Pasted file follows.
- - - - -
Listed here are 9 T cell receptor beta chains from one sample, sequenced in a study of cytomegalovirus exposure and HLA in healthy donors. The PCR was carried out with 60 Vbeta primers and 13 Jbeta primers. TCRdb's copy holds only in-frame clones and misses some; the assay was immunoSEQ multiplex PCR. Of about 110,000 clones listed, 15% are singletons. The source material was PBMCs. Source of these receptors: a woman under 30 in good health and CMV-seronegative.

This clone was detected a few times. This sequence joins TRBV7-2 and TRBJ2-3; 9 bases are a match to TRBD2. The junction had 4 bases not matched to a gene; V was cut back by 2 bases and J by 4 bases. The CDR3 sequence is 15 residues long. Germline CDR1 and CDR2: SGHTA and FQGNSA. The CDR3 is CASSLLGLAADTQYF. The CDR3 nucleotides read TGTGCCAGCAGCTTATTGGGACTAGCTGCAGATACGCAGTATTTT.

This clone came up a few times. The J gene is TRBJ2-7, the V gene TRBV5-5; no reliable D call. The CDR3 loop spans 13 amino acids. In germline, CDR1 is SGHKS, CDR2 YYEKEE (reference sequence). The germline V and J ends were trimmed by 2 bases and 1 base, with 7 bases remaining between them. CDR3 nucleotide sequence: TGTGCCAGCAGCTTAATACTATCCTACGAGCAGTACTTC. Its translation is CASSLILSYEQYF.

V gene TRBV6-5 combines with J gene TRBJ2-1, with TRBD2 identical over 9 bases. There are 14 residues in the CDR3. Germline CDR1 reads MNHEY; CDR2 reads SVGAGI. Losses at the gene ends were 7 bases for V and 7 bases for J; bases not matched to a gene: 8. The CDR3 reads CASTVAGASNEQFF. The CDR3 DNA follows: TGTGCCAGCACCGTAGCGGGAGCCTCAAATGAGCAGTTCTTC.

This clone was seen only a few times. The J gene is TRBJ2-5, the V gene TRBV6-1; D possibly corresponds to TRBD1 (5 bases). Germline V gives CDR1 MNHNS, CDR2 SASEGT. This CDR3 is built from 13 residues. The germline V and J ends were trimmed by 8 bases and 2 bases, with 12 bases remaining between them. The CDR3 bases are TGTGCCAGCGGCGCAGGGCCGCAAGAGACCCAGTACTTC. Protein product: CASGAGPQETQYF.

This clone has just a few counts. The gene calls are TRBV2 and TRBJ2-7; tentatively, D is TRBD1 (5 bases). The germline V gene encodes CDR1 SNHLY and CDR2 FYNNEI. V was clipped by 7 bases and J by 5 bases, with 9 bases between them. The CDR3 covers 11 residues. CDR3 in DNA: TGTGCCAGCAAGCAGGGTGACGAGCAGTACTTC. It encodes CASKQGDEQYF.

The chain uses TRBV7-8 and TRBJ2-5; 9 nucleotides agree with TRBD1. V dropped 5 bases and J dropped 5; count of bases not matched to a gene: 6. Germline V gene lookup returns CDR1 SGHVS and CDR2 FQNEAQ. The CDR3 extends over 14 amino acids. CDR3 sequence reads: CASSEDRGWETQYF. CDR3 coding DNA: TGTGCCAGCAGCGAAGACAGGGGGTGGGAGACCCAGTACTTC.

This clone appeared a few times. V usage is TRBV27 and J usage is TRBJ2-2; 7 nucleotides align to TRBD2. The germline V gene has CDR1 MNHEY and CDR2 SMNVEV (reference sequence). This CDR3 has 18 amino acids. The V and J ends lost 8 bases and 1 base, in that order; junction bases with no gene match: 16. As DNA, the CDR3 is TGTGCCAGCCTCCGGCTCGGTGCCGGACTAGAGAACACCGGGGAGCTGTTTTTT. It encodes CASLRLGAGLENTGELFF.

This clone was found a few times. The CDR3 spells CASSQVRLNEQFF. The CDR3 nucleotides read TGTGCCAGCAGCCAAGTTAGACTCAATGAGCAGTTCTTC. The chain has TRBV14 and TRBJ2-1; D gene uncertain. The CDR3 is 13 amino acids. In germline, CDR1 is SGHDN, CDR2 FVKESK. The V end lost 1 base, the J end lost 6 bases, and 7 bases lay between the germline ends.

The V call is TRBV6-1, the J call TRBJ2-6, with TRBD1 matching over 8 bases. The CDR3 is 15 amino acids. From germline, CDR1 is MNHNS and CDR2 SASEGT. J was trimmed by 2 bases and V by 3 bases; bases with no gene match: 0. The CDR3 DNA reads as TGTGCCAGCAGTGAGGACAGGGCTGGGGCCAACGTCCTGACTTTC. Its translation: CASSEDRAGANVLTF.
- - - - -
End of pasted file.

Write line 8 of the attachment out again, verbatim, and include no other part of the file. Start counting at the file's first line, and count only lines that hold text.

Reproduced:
This clone appeared a few times. V usage is TRBV27 and J usage is TRBJ2-2; 7 nucleotides align to TRBD2. The germline V gene has CDR1 MNHEY and CDR2 SMNVEV (reference sequence). This CDR3 has 18 amino acids. The V and J ends lost 8 bases and 1 base, in that order; junction bases with no gene match: 16. As DNA, the CDR3 is TGTGCCAGCCTCCGGCTCGGTGCCGGACTAGAGAACACCGGGGAGCTGTTTTTT. It encodes CASLRLGAGLENTGELFF.